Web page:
Q5 – David Snowden has developed the “Sensemaker Ap” approach that has many similarities to this approach, but rather than using the measurements taken to localise to a single outcome, he uses it to enable a display of the probabilistic landscape of system response to any set of parameters. This gives one an in depth view of the sorts of system drivers that are localising in any population, and allows focus of attention on outliers, rather than on the well explored middle-ground. Does this system do such analysis, and simply not expose it to the users?

    If not, could an interface be developed that could allow participants to view whatever dimensions interest them?

    Q6 – is there any intention to explicitly include anything similar to Snowden’s Cynefin framework for the management of complexity? It is a highly simplified set of heuristics and it does give a very useful set of tools to any participant working in a complex environment.

    Summary – The initial characterisation of polls and polarisation is exactly counter to what complexity theory tells us. Taking the average of expert guesstimates and averaging them is a very powerful tool, and it is powerful only to the extent that the judgements are independent. If the judgements are not independent, then the effect is lost, as there is a strong tendency to cluster around the first estimate given, as social interaction overrides independent judgement (the Social Influence Bias Rosenberg later acknowledges).

    Rosenberg in the later part of the interview seems to clearly keep these aspects separate but in the early part of the interview seems to actually conflate 3 distinctly different effects into one, and lose clarity as a result:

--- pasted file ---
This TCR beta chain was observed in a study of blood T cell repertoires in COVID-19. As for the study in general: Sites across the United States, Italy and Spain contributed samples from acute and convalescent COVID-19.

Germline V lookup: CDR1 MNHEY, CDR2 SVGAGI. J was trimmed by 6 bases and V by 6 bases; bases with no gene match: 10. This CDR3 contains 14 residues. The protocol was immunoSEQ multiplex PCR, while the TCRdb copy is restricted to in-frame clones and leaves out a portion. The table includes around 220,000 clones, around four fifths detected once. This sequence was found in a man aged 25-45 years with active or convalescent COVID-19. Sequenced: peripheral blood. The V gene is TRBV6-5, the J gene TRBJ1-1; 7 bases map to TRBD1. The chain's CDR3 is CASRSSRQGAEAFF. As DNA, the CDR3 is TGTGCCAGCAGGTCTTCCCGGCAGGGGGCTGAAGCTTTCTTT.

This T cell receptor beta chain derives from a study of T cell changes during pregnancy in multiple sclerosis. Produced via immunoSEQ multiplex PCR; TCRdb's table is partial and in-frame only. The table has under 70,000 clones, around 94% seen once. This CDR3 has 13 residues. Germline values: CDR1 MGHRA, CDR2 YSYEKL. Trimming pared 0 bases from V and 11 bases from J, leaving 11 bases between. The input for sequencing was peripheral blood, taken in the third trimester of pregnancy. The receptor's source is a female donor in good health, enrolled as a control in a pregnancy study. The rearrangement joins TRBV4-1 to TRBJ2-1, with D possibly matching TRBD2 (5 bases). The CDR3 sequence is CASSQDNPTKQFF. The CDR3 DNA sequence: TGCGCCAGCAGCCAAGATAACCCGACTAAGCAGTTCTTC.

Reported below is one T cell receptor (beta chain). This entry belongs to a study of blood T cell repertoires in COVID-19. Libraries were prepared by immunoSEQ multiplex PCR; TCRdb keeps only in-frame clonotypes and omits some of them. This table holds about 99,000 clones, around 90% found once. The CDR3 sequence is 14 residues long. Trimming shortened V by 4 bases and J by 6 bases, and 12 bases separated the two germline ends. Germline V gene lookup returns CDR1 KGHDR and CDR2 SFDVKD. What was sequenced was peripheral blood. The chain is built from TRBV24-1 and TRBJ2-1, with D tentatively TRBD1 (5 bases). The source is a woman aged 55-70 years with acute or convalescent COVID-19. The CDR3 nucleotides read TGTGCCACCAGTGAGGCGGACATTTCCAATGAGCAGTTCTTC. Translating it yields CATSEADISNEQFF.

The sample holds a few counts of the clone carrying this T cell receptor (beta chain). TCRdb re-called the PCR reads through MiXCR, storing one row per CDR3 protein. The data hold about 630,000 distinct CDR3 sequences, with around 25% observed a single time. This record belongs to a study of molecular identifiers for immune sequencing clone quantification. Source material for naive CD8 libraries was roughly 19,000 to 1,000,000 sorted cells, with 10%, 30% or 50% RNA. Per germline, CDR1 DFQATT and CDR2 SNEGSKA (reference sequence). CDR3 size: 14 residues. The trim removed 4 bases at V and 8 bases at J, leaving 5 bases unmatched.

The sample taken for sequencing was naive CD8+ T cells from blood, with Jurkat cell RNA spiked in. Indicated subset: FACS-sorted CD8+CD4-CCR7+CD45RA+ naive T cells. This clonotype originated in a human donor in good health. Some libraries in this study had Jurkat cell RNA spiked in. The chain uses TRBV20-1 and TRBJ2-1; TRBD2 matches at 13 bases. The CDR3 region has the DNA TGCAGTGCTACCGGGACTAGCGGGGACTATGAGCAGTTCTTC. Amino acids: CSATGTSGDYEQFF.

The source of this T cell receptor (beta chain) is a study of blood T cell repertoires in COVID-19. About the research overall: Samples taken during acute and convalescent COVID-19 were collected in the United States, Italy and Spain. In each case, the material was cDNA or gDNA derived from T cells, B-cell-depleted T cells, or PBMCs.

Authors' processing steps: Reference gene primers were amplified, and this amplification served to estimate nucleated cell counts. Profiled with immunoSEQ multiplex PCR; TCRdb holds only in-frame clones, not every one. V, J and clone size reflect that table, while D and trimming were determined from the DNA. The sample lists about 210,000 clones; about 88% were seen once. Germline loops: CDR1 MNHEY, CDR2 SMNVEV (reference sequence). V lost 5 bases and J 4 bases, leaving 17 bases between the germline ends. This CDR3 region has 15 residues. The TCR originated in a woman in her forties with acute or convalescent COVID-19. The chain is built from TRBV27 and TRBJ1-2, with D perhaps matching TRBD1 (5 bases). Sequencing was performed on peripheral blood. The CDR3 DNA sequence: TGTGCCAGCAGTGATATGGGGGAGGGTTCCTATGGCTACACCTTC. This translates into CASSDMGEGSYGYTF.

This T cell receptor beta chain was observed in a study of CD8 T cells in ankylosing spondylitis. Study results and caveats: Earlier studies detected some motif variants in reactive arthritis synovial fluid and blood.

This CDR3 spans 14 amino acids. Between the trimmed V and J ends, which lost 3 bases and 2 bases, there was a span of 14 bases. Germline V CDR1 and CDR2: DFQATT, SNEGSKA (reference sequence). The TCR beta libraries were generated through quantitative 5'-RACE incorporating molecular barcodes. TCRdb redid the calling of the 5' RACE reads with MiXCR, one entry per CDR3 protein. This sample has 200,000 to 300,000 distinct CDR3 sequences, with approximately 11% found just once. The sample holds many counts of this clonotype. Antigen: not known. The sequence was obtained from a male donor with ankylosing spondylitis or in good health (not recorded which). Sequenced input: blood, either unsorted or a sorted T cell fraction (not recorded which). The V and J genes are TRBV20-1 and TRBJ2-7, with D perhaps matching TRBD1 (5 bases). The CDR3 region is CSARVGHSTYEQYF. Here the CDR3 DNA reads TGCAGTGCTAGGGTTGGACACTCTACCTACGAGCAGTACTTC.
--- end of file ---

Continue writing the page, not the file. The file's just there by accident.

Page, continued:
1 the ability of the average of independently polled experts to deliver judgements that are very accurate;

    2 the ability of groups who take the time to uncover common values and build understanding of each other and respect for each other, and share their expert knowledge, to reach decisions that deliver high utility to all; and

    3 the tendency of crowds in emotionally charged situations to move to the lowest common denominator, and invoke low level reactions from all participants.

    Certainly there is power in groups negotiating outcomes in complex situations, and that is a completely different domain of both judgement and complexity from the “wisdom of crowds” or crowd behaviour and confusing or conflating the three very different domains of process does not help anyone.

    I am all for consensus decision making in groups, and it takes a long time to build both trust and understanding to allow such processes to work effectively. It requires a long time for the information and value sets of all participants to emerge and be understood (in so far as such understanding is possible) from all the different paradigms present. I have spent the last 10 years in such a process in coastal fisheries management. It took 5 years of monthly meeting to get to the point that we had a shared set of values, and a shared set of working understandings, that allowed us to make real progress towards specific strategic outcomes.

    Crowds as groups of people in emotionally charged situations tend to be very simple and very dangerous entities – capable of destruction on a massive scale. To be avoided.

    Rosenberg acknowledges Social Influence Bias, and in the later parts of the interview acknowledges that the participants in the collective decision have to be experienced and knowledgeable about some significant aspect of the subject. This is true, and it is not at all like his earlier claims about the behaviours of swarms and crowds.

  • Much ai tech is also applicable to human intelligence augmentation. That we are already 100+ IQ ahead of ai means that continuous application of ai tech to augmentation means we maintain lead into the future until full human uploads can occur. The myth of ai takeover is based on a stasis view of human development.

  • Art Toegemann

    Two major mental health authorities, the American Psychiatric Association (APA) and the World Health Organization, attack parapsychology, claiming it is only schizophrenic psychosis. This position must be obstructive to attempts to swarm human intelligence.
    The American Psychological Association issued a statement of “no confidence” in the APA’s last edition of its Diagnostic and Statistical Manual of Mental Disorders, 5, for unspecified reasons.